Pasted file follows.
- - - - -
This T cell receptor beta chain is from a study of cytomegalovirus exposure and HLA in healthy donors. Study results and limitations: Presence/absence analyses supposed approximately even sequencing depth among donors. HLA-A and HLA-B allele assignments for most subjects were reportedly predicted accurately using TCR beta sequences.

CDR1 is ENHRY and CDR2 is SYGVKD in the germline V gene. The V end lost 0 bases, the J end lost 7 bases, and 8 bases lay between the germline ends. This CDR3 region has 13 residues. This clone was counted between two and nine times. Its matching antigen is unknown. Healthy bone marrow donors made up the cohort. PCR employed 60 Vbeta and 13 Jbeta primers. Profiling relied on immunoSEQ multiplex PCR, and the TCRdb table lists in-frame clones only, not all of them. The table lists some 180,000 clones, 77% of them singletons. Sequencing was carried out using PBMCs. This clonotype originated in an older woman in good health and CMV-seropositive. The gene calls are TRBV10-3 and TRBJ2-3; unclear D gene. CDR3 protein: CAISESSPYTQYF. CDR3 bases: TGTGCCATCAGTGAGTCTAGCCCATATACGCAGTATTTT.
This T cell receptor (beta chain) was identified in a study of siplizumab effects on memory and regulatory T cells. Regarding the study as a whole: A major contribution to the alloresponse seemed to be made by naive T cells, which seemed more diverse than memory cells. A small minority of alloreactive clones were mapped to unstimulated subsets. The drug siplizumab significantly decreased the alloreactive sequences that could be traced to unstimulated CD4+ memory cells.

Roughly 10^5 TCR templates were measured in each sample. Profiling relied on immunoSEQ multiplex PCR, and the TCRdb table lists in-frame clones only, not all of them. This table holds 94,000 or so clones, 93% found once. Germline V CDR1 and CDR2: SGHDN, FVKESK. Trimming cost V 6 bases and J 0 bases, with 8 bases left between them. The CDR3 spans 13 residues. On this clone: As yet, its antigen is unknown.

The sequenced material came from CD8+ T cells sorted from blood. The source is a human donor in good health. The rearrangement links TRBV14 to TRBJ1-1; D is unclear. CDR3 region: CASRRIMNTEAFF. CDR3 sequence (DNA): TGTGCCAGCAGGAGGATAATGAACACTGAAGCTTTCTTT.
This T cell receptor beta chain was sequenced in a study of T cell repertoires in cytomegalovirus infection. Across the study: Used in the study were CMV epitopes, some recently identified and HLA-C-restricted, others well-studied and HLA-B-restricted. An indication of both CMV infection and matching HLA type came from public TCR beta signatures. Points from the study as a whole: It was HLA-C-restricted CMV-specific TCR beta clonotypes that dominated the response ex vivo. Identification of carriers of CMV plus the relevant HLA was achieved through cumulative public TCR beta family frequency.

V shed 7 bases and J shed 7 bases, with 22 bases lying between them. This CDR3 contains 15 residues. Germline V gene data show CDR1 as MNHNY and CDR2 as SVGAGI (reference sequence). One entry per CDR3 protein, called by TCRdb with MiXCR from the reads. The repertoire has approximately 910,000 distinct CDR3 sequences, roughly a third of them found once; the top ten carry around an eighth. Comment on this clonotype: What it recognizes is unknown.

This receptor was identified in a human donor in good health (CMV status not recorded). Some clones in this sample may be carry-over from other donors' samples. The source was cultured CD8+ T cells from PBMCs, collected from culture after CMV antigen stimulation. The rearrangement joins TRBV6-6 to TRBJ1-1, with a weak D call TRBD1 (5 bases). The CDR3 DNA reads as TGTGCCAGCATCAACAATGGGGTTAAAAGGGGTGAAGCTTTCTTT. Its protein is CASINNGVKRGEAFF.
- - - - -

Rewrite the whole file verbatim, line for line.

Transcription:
This T cell receptor beta chain is from a study of cytomegalovirus exposure and HLA in healthy donors. Study results and limitations: Presence/absence analyses supposed approximately even sequencing depth among donors. HLA-A and HLA-B allele assignments for most subjects were reportedly predicted accurately using TCR beta sequences.

CDR1 is ENHRY and CDR2 is SYGVKD in the germline V gene. The V end lost 0 bases, the J end lost 7 bases, and 8 bases lay between the germline ends. This CDR3 region has 13 residues. This clone was counted between two and nine times. Its matching antigen is unknown. Healthy bone marrow donors made up the cohort. PCR employed 60 Vbeta and 13 Jbeta primers. Profiling relied on immunoSEQ multiplex PCR, and the TCRdb table lists in-frame clones only, not all of them. The table lists some 180,000 clones, 77% of them singletons. Sequencing was carried out using PBMCs. This clonotype originated in an older woman in good health and CMV-seropositive. The gene calls are TRBV10-3 and TRBJ2-3; unclear D gene. CDR3 protein: CAISESSPYTQYF. CDR3 bases: TGTGCCATCAGTGAGTCTAGCCCATATACGCAGTATTTT.
This T cell receptor (beta chain) was identified in a study of siplizumab effects on memory and regulatory T cells. Regarding the study as a whole: A major contribution to the alloresponse seemed to be made by naive T cells, which seemed more diverse than memory cells. A small minority of alloreactive clones were mapped to unstimulated subsets. The drug siplizumab significantly decreased the alloreactive sequences that could be traced to unstimulated CD4+ memory cells.

Roughly 10^5 TCR templates were measured in each sample. Profiling relied on immunoSEQ multiplex PCR, and the TCRdb table lists in-frame clones only, not all of them. This table holds 94,000 or so clones, 93% found once. Germline V CDR1 and CDR2: SGHDN, FVKESK. Trimming cost V 6 bases and J 0 bases, with 8 bases left between them. The CDR3 spans 13 residues. On this clone: As yet, its antigen is unknown.

The sequenced material came from CD8+ T cells sorted from blood. The source is a human donor in good health. The rearrangement links TRBV14 to TRBJ1-1; D is unclear. CDR3 region: CASRRIMNTEAFF. CDR3 sequence (DNA): TGTGCCAGCAGGAGGATAATGAACACTGAAGCTTTCTTT.
This T cell receptor beta chain was sequenced in a study of T cell repertoires in cytomegalovirus infection. Across the study: Used in the study were CMV epitopes, some recently identified and HLA-C-restricted, others well-studied and HLA-B-restricted. An indication of both CMV infection and matching HLA type came from public TCR beta signatures. Points from the study as a whole: It was HLA-C-restricted CMV-specific TCR beta clonotypes that dominated the response ex vivo. Identification of carriers of CMV plus the relevant HLA was achieved through cumulative public TCR beta family frequency.

V shed 7 bases and J shed 7 bases, with 22 bases lying between them. This CDR3 contains 15 residues. Germline V gene data show CDR1 as MNHNY and CDR2 as SVGAGI (reference sequence). One entry per CDR3 protein, called by TCRdb with MiXCR from the reads. The repertoire has approximately 910,000 distinct CDR3 sequences, roughly a third of them found once; the top ten carry around an eighth. Comment on this clonotype: What it recognizes is unknown.

This receptor was identified in a human donor in good health (CMV status not recorded). Some clones in this sample may be carry-over from other donors' samples. The source was cultured CD8+ T cells from PBMCs, collected from culture after CMV antigen stimulation. The rearrangement joins TRBV6-6 to TRBJ1-1, with a weak D call TRBD1 (5 bases). The CDR3 DNA reads as TGTGCCAGCATCAACAATGGGGTTAAAAGGGGTGAAGCTTTCTTT. Its protein is CASINNGVKRGEAFF.